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IFFBoston Review: ‘Terri’ Follows An Odd Budding Bromance

IFFBoston Review: 'Terri' Follows An Odd Budding Bromance

Azazel Jacobs has built a career on slow-moving portraits of everyday life. He first came to the indie scene’s attention with “Momma’s Man,” a film that wowed Sundance audiences in 2008. This year he’s back with a much more refined film called “Terri,” about an overweight, teenage outcast who finds friendship with the school principal.

Terri, played by newcomer Jacob Wysocki, lives with his senile uncle James (Creed Bratton of “The Office“). He’s given up at conforming to social rules, apparent in the way he wears pajamas to school and has no friends in sight. When he’s called into Mr. Fitzgerald’s office, Terri finds an unexpected friendship with the principal. The fact that Fitzgerald is played by the amazing John C. Reilly only adds to the humor and awkwardness of the situation. When Terri stands up for Heather (Olivia Crocicchia), a young girl tricked into public sexual behavior, he begins to attract a crowd and to gain confidence.

It’s quite amazing that Jacobs has managed to combine the talents of Reilly with these green child actors so effortlessly. This film is Wysocki’s first feature, but you would never be able to tell. He carries the film quite well, and his sullen, apathetic stare is still sympathetic. We like him no matter what — even when he sets traps in the woods to capture innocent mice for some unknown bizarre reason. When Wysocki is in scenes with the other young talent, we totally get how out of place he feels with people his own age. We feel embarrassed for him, while just wanting someone to be his friend.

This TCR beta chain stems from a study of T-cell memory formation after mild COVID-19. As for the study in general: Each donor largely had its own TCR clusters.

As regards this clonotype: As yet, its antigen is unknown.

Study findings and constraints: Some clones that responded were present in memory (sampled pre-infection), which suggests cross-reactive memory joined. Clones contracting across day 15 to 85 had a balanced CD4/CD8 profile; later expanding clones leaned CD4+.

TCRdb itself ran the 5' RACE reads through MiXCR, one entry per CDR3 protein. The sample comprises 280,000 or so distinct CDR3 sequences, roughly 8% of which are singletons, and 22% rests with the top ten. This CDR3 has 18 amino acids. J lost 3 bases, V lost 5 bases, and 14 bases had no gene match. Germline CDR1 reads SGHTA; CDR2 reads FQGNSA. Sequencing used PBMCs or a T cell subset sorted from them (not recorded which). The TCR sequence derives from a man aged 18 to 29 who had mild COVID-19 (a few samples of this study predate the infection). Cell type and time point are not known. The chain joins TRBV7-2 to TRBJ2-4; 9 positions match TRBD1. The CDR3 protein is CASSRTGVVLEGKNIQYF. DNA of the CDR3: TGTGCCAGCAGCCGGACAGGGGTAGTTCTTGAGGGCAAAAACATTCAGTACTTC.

That role is filled by Reilly’s character, which is nothing new for the actor; Fitzgerald is the genial older man that still has a bit of a child in him. The thing that’s fresh is that Reilly is actually funny here, unlike his recent crap like “Walk Hard: The Dewey Cox Story” and “Step Brothers.” It’s also one of those roles that really fits his style, as it combines serious material (Fitzgerald has family problems) with utter cluelessness. Fitzgerald doesn’t realize he’s still as big of a dork as he once was, perhaps the reason why he attracts the school rejects.

Jacobs isn’t a showy director; he lets the story unfold on screen organically without any visual tricks. It’s definitely one of the more low-key films at the festival, but Jacobs’ talent doesn’t lie in flashy technique, but in making even the most odd situation believable. Who would let Terri wear pajamas to a public school? Apparently, Mr. Fitzgerald, a man who only pretends to yell at students doing something wrong. Why would a popular girl like Heather give the time of day to someone like Terri? Because he understands what it’s like to have no friends.

And even with a third act that turns out to be almost unwatchable because of the awkwardness, Jacobs and screenwriter Patrick DeWitt never turn to the clichéd or expected for his story. We think Heather will be Terri’s love interest, but in the end, she’s just a lonely girl looking for someone to pay attention to her. That’s far more realistic than having a once popular girl go for a loser of a boy who hardly even speaks. Jacobs wants the viewer’s attention to stay with the relationship between Terri and Fitzgerald– the eccentric bromance evolving before our eyes.

Some might find the rollout of the story too slow. It’s true that there aren’t a lot of action beats; we’re only clued in to the characters of each of man. Fitzgerald was teased when he was younger, Terri’s parents are nowhere to be seen. It’s up to the viewer to fill in the holes and become attached to the characters. More than likely “Terri” will find an audience in independent film houses when released in July as it’s got all the necessary quirk without being over the top. [A-]

For a different take on the film check out our review from SXSW.

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